The Creek chief Cow Tom was born around 1810 along the west coast of Florida. He survived the Trail of Tears, served as an interpreter between the Creeks and the U.S. government, and earned the title of Mikko, or chief, for his leadership of Creek refugees during the Civil War. In 1866, he served as an adviser during the nation’s treaty negotiations with the U.S. government. This treaty, in addition to banning slavery in the five First Nations who were party to it, granted full citizenship in the Creek Nation to Black Creeks who had been accepted into the community after marriage or had been previously enslaved by their Indian owners. Mikko Cow Tom was one of those Black Creeks. When he died in 1874, he bequeathed his considerable assets, including grist mills, cattle, and land, to his family—along with Creek citizenship and a degree of social prominence that was exceedingly rare for a Black family of the time. But in 1979, the Creek Nation expelled its Black members, and to this day refuses to recognize their citizenship. In his new book, We Refuse to Forget, journalist and Northeastern University professor Caleb Gayle tells the complex story of the Creek Nation’s ongoing reckoning with identity.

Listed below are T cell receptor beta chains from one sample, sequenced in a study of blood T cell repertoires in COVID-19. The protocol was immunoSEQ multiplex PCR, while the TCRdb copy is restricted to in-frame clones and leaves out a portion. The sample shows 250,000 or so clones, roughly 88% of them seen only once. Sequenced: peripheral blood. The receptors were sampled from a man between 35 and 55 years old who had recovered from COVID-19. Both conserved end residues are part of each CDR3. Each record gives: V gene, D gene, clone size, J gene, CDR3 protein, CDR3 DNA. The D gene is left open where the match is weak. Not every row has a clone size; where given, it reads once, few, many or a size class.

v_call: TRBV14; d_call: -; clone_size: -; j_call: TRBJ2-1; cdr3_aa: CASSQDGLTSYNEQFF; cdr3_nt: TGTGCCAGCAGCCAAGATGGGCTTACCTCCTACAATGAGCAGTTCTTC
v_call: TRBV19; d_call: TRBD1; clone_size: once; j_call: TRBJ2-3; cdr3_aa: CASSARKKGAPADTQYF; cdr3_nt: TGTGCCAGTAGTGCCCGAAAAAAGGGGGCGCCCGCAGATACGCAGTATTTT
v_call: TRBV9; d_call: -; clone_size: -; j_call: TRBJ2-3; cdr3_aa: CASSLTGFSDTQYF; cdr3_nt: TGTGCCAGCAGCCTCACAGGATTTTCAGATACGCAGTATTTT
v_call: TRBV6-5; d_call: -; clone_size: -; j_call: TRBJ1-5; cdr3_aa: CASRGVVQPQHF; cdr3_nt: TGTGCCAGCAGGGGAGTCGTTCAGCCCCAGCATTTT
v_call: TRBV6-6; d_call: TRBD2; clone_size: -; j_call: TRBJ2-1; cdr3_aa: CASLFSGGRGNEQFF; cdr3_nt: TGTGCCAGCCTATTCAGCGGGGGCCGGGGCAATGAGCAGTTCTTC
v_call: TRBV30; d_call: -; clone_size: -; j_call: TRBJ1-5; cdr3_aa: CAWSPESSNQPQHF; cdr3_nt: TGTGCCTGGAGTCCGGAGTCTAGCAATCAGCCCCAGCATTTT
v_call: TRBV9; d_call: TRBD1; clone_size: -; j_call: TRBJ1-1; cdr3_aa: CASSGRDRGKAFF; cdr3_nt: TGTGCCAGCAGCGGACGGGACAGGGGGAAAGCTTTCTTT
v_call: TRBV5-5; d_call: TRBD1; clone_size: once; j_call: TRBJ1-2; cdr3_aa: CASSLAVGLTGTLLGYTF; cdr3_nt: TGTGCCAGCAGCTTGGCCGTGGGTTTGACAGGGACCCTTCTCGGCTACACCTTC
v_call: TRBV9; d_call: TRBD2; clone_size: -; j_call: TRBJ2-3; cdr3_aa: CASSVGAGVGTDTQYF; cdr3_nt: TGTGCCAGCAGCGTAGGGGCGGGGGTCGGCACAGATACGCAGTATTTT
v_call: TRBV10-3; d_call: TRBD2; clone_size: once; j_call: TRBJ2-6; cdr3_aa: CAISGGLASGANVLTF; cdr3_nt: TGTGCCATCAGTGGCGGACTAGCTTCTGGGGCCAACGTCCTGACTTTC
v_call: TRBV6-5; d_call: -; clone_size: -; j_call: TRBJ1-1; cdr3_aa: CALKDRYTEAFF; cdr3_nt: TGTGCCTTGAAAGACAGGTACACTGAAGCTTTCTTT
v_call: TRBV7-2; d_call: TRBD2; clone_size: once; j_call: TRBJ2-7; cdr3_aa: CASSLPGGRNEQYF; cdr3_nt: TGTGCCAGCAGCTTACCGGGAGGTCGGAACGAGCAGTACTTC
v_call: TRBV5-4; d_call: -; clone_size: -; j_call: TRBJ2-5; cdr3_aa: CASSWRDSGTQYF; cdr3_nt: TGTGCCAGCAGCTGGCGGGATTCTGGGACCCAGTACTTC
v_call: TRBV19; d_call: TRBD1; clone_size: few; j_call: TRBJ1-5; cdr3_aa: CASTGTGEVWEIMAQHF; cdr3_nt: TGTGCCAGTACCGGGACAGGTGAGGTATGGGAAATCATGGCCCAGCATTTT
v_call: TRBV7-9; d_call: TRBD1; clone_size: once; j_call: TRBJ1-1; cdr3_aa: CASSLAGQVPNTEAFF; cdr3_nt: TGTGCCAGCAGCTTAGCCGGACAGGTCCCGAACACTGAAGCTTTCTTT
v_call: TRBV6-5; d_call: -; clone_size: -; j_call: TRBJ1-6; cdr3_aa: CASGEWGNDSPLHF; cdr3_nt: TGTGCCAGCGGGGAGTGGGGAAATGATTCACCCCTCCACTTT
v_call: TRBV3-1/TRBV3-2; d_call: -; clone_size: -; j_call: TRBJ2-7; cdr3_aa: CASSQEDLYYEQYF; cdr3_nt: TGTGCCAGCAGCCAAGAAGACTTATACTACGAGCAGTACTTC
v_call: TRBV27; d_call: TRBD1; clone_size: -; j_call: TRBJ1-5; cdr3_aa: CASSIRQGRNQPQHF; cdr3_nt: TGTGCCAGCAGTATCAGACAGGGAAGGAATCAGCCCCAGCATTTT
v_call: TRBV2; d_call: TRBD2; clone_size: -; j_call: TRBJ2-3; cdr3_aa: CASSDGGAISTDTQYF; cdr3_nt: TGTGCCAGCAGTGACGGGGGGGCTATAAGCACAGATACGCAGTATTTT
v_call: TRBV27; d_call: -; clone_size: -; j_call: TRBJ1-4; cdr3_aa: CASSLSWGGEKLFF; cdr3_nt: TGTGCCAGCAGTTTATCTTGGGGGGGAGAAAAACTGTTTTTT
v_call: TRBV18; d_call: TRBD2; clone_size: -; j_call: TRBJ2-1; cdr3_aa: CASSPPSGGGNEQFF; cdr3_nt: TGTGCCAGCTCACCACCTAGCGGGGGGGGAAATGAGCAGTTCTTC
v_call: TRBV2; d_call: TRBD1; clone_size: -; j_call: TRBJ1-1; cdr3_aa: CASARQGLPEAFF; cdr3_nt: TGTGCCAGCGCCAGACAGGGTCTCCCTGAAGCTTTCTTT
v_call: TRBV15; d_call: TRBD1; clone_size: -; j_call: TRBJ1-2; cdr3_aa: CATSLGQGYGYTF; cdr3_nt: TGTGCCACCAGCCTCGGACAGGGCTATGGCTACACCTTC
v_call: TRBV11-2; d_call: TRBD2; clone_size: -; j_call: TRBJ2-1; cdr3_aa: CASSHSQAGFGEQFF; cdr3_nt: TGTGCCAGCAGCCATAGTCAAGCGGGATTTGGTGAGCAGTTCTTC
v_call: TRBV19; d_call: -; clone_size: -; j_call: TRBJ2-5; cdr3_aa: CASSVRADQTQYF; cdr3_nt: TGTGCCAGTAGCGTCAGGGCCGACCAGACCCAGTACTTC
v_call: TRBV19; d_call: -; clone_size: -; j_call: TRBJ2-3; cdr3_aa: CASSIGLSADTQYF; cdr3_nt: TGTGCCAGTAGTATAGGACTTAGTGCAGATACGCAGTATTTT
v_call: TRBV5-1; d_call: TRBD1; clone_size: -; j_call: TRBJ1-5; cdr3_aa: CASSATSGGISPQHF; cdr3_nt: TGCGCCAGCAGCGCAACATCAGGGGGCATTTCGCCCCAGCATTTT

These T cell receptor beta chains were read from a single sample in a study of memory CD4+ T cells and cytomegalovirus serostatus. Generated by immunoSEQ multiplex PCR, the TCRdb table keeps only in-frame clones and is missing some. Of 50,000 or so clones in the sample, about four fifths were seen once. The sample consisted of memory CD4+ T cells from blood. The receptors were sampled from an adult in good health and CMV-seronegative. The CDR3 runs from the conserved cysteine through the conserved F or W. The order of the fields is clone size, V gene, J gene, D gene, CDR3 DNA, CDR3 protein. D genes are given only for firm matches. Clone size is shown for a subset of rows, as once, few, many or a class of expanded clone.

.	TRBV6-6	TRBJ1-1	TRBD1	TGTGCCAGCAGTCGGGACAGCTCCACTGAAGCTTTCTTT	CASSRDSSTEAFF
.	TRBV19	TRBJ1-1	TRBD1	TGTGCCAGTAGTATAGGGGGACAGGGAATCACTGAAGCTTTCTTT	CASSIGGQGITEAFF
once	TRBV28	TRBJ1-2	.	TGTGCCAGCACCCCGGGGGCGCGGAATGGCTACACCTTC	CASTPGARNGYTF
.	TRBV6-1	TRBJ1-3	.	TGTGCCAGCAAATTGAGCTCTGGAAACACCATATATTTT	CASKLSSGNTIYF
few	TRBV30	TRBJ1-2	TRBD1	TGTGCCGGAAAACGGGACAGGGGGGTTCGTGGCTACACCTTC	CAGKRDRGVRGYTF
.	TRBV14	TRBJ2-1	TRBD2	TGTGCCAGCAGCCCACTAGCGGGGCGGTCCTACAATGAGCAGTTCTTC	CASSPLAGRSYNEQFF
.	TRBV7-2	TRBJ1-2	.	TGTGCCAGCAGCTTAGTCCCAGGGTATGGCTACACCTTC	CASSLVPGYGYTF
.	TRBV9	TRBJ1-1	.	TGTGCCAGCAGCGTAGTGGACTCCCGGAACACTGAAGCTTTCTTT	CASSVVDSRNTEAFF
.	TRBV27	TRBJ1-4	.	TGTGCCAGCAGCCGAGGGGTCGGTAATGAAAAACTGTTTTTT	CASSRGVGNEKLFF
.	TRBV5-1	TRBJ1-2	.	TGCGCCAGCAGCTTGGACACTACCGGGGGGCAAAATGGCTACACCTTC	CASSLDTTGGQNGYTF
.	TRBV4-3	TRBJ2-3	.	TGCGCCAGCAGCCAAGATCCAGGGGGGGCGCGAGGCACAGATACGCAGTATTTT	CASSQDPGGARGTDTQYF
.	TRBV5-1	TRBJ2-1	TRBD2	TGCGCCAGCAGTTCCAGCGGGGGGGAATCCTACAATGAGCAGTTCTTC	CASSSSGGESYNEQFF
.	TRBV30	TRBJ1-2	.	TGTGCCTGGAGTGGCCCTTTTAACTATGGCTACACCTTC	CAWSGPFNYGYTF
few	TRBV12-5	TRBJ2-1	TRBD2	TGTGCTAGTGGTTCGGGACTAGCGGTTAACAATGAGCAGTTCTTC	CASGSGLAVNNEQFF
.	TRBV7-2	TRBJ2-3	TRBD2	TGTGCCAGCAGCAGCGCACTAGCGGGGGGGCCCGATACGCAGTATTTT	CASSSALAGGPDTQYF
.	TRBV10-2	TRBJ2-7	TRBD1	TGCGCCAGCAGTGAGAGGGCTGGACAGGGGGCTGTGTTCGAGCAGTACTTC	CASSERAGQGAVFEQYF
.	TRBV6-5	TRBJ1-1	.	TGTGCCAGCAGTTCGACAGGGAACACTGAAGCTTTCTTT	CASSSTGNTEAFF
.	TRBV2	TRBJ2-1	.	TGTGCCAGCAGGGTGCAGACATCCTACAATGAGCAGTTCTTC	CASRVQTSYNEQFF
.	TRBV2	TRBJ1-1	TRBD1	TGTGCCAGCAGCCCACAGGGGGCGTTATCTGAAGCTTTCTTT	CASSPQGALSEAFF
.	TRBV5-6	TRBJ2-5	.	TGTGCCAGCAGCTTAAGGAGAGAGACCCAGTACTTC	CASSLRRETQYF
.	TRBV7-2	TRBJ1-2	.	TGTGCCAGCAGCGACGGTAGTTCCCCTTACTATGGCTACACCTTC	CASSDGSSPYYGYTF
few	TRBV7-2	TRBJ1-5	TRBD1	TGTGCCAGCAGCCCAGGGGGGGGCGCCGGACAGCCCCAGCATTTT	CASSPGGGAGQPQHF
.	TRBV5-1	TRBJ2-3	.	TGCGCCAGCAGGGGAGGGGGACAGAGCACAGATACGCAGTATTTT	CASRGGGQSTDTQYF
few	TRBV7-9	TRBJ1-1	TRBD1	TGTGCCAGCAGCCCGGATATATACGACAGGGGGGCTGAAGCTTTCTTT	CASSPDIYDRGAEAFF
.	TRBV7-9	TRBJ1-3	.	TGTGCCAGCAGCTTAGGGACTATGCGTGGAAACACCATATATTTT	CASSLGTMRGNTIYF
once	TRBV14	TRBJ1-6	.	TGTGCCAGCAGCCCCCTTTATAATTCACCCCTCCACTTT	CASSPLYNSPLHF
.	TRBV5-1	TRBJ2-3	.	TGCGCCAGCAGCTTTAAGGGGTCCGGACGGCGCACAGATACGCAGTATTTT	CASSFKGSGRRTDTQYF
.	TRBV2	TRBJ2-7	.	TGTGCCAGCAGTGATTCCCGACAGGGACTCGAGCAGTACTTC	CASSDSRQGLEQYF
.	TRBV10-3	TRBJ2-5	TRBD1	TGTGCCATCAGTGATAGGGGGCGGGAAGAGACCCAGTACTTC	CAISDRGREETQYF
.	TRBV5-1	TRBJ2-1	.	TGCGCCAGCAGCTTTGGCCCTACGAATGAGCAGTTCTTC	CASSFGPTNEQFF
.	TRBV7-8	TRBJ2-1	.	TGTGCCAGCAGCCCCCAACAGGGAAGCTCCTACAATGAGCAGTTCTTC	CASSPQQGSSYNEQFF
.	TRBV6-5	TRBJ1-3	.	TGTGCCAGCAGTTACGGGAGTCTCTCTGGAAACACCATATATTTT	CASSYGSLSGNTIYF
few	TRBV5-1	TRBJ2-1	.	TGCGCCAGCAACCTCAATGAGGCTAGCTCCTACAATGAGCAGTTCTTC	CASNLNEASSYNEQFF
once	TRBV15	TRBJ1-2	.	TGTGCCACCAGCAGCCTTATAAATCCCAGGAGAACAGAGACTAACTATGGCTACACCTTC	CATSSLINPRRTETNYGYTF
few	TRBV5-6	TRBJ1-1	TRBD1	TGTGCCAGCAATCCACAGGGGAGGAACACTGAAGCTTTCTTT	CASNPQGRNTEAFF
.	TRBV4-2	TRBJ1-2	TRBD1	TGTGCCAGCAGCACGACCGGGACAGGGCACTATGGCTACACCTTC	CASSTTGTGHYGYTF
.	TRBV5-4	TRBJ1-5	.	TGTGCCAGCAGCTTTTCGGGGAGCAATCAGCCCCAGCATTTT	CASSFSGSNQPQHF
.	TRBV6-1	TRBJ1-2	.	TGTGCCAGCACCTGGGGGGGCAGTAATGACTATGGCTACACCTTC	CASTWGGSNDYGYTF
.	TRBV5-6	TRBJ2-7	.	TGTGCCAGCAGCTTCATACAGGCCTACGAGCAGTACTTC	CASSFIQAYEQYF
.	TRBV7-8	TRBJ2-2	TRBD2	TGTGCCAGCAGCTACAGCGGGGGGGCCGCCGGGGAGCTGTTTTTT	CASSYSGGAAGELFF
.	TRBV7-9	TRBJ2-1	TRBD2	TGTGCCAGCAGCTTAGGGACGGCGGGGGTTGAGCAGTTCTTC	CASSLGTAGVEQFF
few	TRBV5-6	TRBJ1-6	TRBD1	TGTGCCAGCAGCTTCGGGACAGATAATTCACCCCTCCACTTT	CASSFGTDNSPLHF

Go beyond the episode:
- Caleb Gayle’s We Refuse to Forget: A True Story of Black Creeks, American Identity, and Power
- Read Gayle’s 2018 article on Damario Solomon-Simmons’s suit against the Creek Nation to restore Black Creeks’ citizenship
- Solomon-Simmons lost the case, but in 2017 a U.S. judge ruled that Cherokee Freedmen had the right to tribal membership (a decision the Cherokee Nation Supreme Court reaffirmed in 2021)
- You can search the Dawes Rolls, which lists people accepted between 1898 and 1914 as members of the Cherokee, Creek, Choctaw, Chickasaw, and Seminole tribes. The Dawes Commission, pictured below, notably used blood quantum and race to define membership—which would sometimes vary within the same family.
The Dawes Commission, photographed in 1904 at Tishomingo (Oklahoma Historical Society)
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